Dragging the point & shoot line provides visual feedback for valid targets. Window borders get a drag highlight. A traveling text cursor indicates the text position for an anchor target. And document icons in the site window (3)3) Neither MacOS nor Windows offer access to the folder and file icons of the desktop. Therefore GoLive displays the content of the web site folder in a site window to present proper targets for point & shoot. get highlighted too.
Shneiderman [9, p. 204] mentions the huge requirement for screen space as one drawback of direct-manipulation. It might be hard to perform a proper drag & drop, because start and target need to be visible at the same time. MacOS 8 introduced spring-loaded folders to ease this problem . During a drag action folders spring open if the mouse is over a closed folder icon. Additionally scrollers start to scroll the content, if the mouse is over an active region of the bar. Point & shoot takes this idea and applies it to windows, outline triangles  and tab controls . Inactive windows are activated and updated. This allows the user to navigate to a target inside a nearly hidden window. The folders of the file hierarchy in the site window can be expanded by moving the mouse over the disclosure icon. And the tab control at top of the site window can be changed to another tab to get to the list of external URLs.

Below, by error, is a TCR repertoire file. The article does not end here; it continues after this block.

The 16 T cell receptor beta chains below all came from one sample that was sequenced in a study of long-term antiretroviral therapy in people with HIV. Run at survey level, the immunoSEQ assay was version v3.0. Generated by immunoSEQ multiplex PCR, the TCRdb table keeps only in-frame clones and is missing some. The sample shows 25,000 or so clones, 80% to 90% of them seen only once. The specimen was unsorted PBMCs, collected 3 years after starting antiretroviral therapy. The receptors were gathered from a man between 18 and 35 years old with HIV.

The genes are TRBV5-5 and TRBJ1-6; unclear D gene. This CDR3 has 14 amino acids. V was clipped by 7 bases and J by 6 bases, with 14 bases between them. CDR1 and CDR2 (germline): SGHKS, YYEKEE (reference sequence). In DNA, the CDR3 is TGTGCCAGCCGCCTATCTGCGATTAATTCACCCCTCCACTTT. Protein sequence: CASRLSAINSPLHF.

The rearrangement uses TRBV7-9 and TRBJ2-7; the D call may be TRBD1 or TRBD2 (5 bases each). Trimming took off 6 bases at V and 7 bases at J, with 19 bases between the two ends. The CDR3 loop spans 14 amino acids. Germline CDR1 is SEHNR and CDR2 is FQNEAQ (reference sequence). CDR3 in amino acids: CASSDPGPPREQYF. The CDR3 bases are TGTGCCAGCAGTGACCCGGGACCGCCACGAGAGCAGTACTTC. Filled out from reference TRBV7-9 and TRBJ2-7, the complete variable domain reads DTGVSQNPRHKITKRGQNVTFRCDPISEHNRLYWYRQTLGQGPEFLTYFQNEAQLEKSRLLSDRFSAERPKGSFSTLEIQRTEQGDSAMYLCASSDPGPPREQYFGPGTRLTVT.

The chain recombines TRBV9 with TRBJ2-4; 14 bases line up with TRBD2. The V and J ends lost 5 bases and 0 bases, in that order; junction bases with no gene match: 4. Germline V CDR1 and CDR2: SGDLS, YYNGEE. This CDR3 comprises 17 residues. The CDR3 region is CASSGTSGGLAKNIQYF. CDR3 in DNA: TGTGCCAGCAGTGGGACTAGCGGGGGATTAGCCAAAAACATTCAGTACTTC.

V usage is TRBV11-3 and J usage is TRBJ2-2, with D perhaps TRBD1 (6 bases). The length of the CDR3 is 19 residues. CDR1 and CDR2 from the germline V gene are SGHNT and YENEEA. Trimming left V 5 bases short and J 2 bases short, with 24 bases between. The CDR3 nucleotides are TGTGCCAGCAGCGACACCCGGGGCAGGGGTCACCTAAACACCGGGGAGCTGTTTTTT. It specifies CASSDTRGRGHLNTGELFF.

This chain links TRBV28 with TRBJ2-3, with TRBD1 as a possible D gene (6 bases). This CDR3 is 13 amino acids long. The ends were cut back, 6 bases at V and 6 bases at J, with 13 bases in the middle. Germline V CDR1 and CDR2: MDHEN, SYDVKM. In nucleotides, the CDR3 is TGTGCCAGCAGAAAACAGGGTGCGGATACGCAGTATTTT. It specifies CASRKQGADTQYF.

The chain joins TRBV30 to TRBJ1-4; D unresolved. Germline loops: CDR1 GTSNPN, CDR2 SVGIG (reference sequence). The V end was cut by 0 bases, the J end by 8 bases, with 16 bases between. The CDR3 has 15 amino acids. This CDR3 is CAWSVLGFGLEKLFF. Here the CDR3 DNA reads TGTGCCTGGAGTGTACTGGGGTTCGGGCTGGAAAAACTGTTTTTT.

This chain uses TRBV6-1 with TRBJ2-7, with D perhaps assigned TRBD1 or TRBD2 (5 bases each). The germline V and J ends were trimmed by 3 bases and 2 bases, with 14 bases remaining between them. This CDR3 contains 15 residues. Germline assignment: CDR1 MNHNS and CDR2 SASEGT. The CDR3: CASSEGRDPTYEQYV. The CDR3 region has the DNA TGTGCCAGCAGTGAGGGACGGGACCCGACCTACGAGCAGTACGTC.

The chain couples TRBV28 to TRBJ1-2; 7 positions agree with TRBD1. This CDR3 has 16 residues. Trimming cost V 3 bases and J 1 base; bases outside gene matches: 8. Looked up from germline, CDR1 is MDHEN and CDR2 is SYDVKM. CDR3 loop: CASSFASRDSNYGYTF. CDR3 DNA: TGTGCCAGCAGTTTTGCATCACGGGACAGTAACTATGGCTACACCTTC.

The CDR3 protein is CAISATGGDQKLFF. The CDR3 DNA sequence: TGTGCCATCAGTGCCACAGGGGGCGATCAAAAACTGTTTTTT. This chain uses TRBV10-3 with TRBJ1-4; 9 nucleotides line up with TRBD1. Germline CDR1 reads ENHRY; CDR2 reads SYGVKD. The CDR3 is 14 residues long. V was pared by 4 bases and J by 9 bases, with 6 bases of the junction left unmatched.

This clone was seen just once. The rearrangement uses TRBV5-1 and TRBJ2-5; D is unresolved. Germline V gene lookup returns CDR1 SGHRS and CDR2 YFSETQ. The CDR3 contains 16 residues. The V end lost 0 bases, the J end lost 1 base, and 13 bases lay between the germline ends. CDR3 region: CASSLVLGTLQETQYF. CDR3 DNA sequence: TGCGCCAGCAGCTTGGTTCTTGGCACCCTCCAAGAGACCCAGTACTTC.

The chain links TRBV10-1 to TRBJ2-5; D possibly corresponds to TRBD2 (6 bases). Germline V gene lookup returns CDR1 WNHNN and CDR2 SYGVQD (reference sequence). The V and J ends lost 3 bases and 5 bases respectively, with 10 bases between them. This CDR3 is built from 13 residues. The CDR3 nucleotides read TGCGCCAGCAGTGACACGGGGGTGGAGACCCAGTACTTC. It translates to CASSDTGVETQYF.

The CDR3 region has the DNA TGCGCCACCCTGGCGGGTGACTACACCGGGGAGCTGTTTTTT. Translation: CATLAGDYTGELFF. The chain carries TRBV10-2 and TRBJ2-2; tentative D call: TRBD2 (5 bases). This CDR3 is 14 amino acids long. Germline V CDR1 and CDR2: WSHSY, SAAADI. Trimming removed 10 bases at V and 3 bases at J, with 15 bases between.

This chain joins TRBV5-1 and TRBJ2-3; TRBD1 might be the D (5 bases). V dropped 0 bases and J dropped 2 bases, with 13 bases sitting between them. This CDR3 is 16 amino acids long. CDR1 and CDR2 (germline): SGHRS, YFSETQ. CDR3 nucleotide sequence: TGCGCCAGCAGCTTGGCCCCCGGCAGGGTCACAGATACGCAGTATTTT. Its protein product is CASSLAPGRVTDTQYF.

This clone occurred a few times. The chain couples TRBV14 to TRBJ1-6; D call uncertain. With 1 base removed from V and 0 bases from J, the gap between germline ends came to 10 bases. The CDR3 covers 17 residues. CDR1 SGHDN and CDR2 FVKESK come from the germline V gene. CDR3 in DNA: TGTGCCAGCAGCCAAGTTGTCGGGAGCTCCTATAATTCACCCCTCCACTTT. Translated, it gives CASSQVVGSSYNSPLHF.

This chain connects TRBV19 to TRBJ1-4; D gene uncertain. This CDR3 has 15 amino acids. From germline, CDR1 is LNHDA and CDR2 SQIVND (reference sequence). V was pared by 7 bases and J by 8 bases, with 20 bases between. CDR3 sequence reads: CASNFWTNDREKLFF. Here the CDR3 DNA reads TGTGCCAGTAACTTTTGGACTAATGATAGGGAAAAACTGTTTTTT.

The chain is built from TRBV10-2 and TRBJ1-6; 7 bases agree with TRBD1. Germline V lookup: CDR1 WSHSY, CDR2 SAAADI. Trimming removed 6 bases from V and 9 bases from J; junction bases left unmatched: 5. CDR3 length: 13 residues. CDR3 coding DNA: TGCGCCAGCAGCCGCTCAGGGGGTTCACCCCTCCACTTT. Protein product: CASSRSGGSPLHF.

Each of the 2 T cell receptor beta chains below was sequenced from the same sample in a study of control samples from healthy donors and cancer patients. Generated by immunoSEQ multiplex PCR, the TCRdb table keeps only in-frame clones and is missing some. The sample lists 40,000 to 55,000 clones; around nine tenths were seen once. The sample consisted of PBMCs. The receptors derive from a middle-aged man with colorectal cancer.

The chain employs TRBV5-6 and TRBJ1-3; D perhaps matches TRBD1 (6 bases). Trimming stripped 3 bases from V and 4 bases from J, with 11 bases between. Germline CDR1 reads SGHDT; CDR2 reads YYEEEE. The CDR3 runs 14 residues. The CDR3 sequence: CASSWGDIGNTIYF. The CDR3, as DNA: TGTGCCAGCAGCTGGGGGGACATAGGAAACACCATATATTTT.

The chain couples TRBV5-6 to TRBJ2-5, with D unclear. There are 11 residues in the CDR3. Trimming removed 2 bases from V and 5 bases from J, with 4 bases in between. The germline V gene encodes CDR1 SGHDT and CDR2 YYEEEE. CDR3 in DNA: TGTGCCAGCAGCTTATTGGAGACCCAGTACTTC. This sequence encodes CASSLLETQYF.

The connection line provides visual feedback if the mouse is released. For a valid target the line blinks as often as menu items do on selecting them. (4)4) Neither MacOS nor Windows offer access to the folder and file icons of the desktop. Therefore GoLive displays the content of the web site folder in a site window to present proper targets for point & shoot. If no valid target is hit the line retracts with an animation.